On March 13, 1968, an examination before trial was conducted of agents, servants and employees of defendant and Crawford and Company. Other than preliminary answers, the attorney for defendant directed the witnesses not to answer questions upon the ground that there was a privileged and confidential relationship existing between the defendant and the insured. Plaintiffs now seek an order directing defendant to appear by D. E. Joslin and W. H. Harrison, employees of the defendant, and also by Francis Kelly, an employee of Crawford and Company, and to submit to an oral examination as to all matters material and necessary to the prosecution of the action and including the production of certain books, papers and records. Defendant's contention that a privileged and confidential relationship exists between it, as insurer, and the insured is without merit (CPLR 3101, subds. [b], [c]). The very case relied upon by defendant negates such a relationship (Kandel v. Tocher, 22 A.D.2d 513). It then will be considered that defendant is urging the exclusion based on CPLR 3101 (subd. [d]), as material prepared for litigation. The Kandel case drew a distinction between reports and statements involved in the performance of an insurer's responsibility under automobile liability insurance and reports and statements resulting from the regular internal operation of an enterprise, excluding the former from discovery. This holding, however, should not be applicable to an action between an insured, or his assignee, against an insurer, such as presently before the court.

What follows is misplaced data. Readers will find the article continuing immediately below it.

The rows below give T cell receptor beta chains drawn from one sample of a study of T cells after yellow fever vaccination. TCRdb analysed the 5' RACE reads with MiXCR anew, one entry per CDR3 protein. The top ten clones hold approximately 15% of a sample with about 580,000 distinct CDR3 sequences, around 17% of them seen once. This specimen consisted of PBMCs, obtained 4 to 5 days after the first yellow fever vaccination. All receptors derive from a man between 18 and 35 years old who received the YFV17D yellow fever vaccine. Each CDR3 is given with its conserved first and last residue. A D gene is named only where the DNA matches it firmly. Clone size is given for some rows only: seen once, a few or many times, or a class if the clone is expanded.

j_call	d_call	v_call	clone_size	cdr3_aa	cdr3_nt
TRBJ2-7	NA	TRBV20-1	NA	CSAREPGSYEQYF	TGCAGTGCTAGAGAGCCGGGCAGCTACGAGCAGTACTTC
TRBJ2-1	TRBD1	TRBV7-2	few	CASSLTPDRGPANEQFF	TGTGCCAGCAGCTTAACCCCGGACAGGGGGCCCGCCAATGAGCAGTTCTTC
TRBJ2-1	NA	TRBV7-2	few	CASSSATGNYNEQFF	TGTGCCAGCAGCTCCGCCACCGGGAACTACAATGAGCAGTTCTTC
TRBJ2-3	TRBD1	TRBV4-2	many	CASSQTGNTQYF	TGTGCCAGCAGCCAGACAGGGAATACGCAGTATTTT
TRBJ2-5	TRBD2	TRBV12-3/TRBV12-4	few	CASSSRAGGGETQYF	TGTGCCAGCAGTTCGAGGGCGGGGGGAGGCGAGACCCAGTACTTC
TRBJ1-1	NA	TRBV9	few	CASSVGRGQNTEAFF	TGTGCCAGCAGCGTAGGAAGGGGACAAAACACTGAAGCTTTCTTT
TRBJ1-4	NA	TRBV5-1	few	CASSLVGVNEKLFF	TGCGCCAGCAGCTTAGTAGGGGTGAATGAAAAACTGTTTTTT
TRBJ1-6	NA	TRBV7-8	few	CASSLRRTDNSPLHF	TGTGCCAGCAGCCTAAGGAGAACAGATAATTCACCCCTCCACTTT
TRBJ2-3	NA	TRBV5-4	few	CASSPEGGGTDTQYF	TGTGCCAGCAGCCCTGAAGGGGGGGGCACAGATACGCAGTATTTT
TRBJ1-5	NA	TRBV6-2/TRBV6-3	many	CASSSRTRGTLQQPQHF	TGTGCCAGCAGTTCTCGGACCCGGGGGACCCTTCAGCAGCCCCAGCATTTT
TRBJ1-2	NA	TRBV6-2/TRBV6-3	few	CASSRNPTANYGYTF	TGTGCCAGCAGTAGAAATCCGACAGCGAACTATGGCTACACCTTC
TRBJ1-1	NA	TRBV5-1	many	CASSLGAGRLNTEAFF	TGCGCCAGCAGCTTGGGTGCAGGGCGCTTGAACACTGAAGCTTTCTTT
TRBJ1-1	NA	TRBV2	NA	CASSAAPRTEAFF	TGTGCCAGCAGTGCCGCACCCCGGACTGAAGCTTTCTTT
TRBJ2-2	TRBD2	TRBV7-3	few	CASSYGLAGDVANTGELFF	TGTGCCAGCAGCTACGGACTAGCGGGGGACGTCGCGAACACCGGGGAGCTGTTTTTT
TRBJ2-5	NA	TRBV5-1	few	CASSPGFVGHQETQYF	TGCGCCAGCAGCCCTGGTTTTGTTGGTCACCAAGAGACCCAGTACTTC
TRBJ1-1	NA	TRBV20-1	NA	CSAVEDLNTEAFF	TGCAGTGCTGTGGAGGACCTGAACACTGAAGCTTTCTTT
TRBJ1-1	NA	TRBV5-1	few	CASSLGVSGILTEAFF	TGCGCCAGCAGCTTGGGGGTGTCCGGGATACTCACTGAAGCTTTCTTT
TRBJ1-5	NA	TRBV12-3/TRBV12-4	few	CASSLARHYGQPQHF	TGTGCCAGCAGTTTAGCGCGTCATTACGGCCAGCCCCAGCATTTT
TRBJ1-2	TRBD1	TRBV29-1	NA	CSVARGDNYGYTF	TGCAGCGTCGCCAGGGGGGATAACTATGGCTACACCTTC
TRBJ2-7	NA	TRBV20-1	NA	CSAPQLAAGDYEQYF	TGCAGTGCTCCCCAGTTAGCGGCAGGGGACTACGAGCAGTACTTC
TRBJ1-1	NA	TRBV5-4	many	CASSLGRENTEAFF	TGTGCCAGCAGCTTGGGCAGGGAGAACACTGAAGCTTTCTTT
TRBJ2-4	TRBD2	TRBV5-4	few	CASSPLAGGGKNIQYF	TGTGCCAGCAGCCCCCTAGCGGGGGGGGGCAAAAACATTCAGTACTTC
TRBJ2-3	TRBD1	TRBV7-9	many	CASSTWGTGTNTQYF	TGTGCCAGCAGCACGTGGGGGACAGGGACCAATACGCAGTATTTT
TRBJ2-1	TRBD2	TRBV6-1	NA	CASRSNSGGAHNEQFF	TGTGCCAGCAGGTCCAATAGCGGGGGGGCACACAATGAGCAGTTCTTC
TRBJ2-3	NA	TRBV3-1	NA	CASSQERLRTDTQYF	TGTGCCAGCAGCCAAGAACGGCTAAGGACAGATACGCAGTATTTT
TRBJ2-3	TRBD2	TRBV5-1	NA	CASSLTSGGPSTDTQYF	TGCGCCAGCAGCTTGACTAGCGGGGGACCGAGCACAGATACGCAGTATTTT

Defendant was presumably working for and on behalf of the plaintiffs' assignor in gathering the material, and, upon this distinction, discovery is allowed (Colbert v. Home Ind. Co., 45 Misc. 2d 1093; Groben v. Travelers Ind. Co., 49 Misc. 2d 14). The theory is that while the materials may have been prepared for litigation, the litigation for which they were prepared was the prior suit in which the insurer represented the insured, or failed to represent the insured as herein, and not the present suit in which the insurer represents itself. In the ordinary negligence case when the insured is sued and the insurer defends, the rule of Kandel v. Tocher (supra) applies and with sound reason. In such controversies between the insured and insurer, actions which are few in number but usually grounded in bad faith allegations, the availability of disclosure of records otherwise excludable under the Kandel rule is of vital significance. The situation parallels an ordinary breach of contract action in which, in order to prove the breach, records of the defendant are resorted to and discovery permitted under our liberal rules of discovery. It would be inconsistent with this liberality, even accepting the Kandel rule, to deny plaintiffs access to reports and records, and to deny an examination before trial, when the proof exists solely within the internal operation of the defendant. Defendant is directed to comply in full with the notice of examination of plaintiffs, including the production of documents cited therein (CPLR 3101, subd. [d], par. 2; Colbert v. Home Ind. Co., supra ; Groben v. Travelers Ind. Co., supra ; Bennett v. Troy Record Co., 25 A.D.2d 799).